The end of this Reuters piece leaves us hanging, but points to the essential question that I have yet to see addressed, namely what policy change toward Latin America would "more" entail?
Obama and Clinton have yet to spell out the consequences of flirting with Iran against Washington’s wishes.
In all of these analyses, there is the unquestioned assumption that the U.S. can and should punish Latin American governments for doing things it doesn't like. Even setting aside the clear sovereignty implications, there is also the assumption that the U.S. can obtain by force or pressure the political outcome it wants. In this case, it is a decrease of Iranian influence and punishment of Hugo Chávez for acting in ways the U.S. government does not like.
But what policy will achieve these outcomes? In short, what is the "more"? Sanctions will undoubtedly a) push the affected countries more firmly into the arms of U.S. adversaries; and b) generate considerable sympathy in Latin America for them. Given the history of U.S.-Latin American relations, U.S. intervention is viewed with suspicion, even by allies, and especially when aimed at democratically elected governments. That will mean a marked decrease in U.S. image and influence precisely at a time that everyone claims we need to be increasing them. What about use of force, either overt or covert? A and B still apply, only in much greater measure. CELAC is now a shell organization, to take one example, but could in fact be given new life by bad policy decisions on the part of the United States.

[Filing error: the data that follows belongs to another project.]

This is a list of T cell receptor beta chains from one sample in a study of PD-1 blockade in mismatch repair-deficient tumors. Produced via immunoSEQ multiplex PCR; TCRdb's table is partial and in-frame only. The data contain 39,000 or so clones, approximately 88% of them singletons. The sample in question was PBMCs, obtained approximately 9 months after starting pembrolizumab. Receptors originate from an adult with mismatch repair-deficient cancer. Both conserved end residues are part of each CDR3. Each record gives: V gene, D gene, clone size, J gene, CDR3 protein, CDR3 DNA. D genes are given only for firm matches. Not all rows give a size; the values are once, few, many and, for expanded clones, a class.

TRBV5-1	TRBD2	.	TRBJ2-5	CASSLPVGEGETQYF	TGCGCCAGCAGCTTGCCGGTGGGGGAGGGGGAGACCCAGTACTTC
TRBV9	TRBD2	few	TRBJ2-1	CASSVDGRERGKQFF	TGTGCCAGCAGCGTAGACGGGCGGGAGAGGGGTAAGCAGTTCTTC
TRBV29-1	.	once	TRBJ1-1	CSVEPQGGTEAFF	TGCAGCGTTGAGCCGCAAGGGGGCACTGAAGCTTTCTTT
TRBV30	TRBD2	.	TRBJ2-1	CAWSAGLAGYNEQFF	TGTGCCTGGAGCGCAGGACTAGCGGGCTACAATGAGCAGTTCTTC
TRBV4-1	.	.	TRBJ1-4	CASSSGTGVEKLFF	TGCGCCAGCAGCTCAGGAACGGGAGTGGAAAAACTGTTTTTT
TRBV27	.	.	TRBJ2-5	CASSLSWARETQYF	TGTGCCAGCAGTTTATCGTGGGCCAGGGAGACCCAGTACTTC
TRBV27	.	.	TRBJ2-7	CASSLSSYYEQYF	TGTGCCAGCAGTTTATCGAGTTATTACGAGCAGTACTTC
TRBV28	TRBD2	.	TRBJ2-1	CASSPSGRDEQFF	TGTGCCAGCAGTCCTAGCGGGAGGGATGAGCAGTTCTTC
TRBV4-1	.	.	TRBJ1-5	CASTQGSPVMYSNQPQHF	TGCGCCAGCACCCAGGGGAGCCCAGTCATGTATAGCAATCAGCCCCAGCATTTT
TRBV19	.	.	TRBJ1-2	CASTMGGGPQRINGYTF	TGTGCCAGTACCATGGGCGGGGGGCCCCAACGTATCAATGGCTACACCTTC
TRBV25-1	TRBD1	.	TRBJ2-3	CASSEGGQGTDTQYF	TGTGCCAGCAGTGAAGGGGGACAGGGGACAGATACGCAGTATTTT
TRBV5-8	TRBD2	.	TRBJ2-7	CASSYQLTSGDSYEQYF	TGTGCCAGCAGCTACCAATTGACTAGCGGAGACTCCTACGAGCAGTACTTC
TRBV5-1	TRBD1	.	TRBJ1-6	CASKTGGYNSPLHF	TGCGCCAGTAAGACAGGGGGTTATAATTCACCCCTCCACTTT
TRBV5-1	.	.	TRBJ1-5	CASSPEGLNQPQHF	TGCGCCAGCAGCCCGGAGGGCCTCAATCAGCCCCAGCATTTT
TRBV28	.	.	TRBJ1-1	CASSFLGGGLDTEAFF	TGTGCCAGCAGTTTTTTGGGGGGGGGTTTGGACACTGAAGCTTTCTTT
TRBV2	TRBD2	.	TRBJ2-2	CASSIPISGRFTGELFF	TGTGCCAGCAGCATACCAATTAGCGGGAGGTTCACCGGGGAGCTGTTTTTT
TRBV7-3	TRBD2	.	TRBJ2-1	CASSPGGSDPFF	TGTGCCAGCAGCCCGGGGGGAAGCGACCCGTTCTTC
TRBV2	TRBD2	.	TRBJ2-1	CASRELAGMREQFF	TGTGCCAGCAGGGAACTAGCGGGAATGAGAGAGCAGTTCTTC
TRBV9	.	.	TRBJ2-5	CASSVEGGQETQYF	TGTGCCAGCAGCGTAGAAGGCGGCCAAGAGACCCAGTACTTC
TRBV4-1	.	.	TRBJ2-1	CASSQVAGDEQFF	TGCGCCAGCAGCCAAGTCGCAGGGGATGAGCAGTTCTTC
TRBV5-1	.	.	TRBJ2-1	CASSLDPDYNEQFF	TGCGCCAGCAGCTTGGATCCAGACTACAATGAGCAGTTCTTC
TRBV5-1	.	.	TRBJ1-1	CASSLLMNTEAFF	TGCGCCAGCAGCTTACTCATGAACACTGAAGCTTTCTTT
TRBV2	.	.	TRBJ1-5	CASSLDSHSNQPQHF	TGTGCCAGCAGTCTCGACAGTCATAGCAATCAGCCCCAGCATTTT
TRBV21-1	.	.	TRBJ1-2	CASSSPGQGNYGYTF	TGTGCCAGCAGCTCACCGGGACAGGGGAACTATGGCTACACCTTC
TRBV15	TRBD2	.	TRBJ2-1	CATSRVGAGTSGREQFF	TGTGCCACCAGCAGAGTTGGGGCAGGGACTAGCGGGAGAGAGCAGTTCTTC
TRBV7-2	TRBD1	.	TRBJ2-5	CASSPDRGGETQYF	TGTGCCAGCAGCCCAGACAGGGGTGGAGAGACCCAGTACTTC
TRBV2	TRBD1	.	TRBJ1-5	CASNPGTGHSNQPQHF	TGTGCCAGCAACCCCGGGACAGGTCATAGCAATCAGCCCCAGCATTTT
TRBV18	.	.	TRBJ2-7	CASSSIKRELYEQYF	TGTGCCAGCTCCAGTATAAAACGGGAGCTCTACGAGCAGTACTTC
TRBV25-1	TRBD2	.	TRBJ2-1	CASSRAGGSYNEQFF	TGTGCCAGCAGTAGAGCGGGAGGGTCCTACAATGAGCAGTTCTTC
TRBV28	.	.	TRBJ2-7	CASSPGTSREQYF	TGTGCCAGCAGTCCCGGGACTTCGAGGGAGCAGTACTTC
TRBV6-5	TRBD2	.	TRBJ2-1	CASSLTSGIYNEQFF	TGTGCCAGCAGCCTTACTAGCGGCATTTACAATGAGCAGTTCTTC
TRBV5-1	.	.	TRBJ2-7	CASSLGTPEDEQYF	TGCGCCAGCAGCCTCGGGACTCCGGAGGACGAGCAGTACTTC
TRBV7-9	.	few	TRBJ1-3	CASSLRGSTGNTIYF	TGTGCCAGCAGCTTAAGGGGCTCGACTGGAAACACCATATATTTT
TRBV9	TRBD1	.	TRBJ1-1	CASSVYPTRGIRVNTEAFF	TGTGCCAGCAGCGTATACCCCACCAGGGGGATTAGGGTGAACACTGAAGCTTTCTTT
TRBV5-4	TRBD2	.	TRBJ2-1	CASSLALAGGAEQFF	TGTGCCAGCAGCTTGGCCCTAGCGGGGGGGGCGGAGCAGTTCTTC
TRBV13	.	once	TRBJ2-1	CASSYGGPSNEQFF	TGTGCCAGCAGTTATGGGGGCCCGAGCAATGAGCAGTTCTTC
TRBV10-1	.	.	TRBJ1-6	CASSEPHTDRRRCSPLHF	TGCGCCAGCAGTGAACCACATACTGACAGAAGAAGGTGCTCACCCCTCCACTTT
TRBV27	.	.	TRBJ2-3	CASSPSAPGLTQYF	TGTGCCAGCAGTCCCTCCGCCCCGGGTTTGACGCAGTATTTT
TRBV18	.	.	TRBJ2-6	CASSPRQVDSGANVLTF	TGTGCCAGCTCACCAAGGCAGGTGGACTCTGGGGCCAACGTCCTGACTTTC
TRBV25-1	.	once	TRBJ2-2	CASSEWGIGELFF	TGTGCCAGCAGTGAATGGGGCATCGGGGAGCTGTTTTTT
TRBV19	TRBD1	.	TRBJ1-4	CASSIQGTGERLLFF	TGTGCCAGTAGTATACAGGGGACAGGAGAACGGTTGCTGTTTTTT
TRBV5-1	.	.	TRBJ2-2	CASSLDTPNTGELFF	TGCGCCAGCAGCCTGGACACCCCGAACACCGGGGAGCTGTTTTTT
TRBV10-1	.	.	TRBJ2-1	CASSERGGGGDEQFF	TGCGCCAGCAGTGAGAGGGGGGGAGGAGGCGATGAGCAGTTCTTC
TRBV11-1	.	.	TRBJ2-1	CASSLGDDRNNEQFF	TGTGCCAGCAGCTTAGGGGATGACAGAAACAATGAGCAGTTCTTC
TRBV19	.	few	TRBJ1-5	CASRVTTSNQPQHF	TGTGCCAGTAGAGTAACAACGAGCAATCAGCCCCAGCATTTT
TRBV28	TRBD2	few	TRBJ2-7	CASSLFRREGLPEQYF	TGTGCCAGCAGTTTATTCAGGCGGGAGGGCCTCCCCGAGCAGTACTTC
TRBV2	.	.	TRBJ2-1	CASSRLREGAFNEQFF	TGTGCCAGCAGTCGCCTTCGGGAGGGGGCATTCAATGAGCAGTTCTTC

If you want to take punitive action, then be open about it, and at least discuss the fairly easy to discern negative outcomes that will go along with it. At least up to this point, I have not seen anything resembling that. Instead, the all-inclusive "more" is aimed at the Obama administration without any specific pros and cons, or specific anything. No matter what you think of Iran's presence in Latin America, however, it is critical to remember that doing "more" blindly can produce the opposite outcome of that desired.*
This reminds me so much of the Cuba embargo, where supporters never articulate a connection between policy and political outcome, in no small part because it is not possible. Action for the sake of saying you're doing something is bad policy making, and will lead to something you don't want.
* It is also worth noting that U.S. policy toward Iran from the 1940s to the 1970s helped to produce the exact opposite outcome of what we wanted.